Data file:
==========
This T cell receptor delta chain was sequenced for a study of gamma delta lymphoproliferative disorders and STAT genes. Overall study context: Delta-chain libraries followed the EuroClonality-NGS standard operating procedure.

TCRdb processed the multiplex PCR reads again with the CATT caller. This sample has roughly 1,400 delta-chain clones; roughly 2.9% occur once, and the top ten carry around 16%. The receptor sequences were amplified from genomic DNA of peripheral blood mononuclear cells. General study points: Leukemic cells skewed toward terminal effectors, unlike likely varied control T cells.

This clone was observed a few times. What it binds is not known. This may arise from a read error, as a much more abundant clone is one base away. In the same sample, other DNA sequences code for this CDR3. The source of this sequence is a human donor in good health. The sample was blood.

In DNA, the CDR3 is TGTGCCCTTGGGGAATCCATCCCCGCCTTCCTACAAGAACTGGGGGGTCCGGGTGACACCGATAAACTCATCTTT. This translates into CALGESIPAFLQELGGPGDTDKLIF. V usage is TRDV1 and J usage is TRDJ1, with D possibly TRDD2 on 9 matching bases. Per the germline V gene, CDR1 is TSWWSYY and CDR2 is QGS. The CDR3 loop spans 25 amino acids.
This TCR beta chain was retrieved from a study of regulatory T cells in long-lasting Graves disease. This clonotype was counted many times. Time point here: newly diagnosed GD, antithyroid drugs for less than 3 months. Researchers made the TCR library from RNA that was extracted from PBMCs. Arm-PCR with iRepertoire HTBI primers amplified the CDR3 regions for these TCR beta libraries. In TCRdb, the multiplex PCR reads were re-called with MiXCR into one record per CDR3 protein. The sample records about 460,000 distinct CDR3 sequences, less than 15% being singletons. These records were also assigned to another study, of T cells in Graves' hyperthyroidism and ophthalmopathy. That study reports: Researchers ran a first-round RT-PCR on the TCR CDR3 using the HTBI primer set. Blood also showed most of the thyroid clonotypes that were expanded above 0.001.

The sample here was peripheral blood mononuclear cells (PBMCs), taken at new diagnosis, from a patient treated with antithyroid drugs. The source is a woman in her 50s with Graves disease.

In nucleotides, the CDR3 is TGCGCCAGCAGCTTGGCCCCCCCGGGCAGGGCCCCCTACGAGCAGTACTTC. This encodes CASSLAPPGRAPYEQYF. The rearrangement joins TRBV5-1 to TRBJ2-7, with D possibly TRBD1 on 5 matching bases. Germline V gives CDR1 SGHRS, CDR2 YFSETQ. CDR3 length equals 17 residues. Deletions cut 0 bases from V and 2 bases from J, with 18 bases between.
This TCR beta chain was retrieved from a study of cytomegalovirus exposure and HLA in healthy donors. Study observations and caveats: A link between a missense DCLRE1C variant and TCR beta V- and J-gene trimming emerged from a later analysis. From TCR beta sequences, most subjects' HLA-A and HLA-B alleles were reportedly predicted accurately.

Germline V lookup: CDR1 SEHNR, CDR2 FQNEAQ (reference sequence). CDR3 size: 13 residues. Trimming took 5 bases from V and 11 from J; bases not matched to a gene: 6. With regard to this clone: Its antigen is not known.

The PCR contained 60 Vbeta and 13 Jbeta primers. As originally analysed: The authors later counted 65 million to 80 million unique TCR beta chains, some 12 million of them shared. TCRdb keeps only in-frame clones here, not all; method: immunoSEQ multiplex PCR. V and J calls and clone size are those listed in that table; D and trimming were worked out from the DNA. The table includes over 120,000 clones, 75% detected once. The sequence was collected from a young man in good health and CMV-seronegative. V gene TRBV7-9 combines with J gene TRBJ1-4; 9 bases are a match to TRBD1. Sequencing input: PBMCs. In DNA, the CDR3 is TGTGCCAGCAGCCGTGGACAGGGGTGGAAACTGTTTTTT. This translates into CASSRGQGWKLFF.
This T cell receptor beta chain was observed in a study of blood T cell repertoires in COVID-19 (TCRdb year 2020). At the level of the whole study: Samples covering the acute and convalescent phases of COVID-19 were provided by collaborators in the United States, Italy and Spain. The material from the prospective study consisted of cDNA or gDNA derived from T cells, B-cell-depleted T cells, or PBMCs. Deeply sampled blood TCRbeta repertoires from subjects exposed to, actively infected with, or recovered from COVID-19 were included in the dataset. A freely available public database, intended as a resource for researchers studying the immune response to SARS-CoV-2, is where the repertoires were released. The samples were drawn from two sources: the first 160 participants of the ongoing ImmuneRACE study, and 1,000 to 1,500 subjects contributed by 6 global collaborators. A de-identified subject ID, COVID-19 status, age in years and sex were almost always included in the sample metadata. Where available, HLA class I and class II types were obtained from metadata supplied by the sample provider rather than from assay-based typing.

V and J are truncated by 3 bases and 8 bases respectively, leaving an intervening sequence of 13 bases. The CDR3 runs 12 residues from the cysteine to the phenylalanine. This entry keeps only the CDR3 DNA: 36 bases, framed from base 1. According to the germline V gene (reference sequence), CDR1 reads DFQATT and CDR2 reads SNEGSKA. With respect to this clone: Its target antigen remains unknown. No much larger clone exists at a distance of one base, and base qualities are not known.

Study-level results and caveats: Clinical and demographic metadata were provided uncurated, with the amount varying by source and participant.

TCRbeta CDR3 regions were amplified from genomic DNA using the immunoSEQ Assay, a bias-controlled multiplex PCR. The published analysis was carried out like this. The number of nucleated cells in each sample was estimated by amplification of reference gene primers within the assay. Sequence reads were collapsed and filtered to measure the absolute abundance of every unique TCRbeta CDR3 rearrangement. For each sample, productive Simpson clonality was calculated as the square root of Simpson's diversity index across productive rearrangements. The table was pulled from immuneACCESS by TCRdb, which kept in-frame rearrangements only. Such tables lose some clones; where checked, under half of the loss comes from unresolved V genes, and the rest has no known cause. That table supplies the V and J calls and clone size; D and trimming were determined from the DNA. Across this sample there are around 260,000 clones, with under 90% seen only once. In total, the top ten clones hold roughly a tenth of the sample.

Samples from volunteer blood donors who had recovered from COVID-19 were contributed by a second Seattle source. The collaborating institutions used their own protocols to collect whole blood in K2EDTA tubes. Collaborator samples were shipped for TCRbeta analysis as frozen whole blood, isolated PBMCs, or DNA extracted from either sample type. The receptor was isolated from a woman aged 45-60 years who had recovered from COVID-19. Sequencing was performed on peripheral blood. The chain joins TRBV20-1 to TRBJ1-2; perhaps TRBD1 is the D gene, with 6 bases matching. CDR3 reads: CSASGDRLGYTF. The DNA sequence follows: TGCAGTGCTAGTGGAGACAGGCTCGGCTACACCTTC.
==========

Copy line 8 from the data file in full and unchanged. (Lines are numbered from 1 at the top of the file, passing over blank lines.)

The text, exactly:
This TCR beta chain was retrieved from a study of cytomegalovirus exposure and HLA in healthy donors. Study observations and caveats: A link between a missense DCLRE1C variant and TCR beta V- and J-gene trimming emerged from a later analysis. From TCR beta sequences, most subjects' HLA-A and HLA-B alleles were reportedly predicted accurately.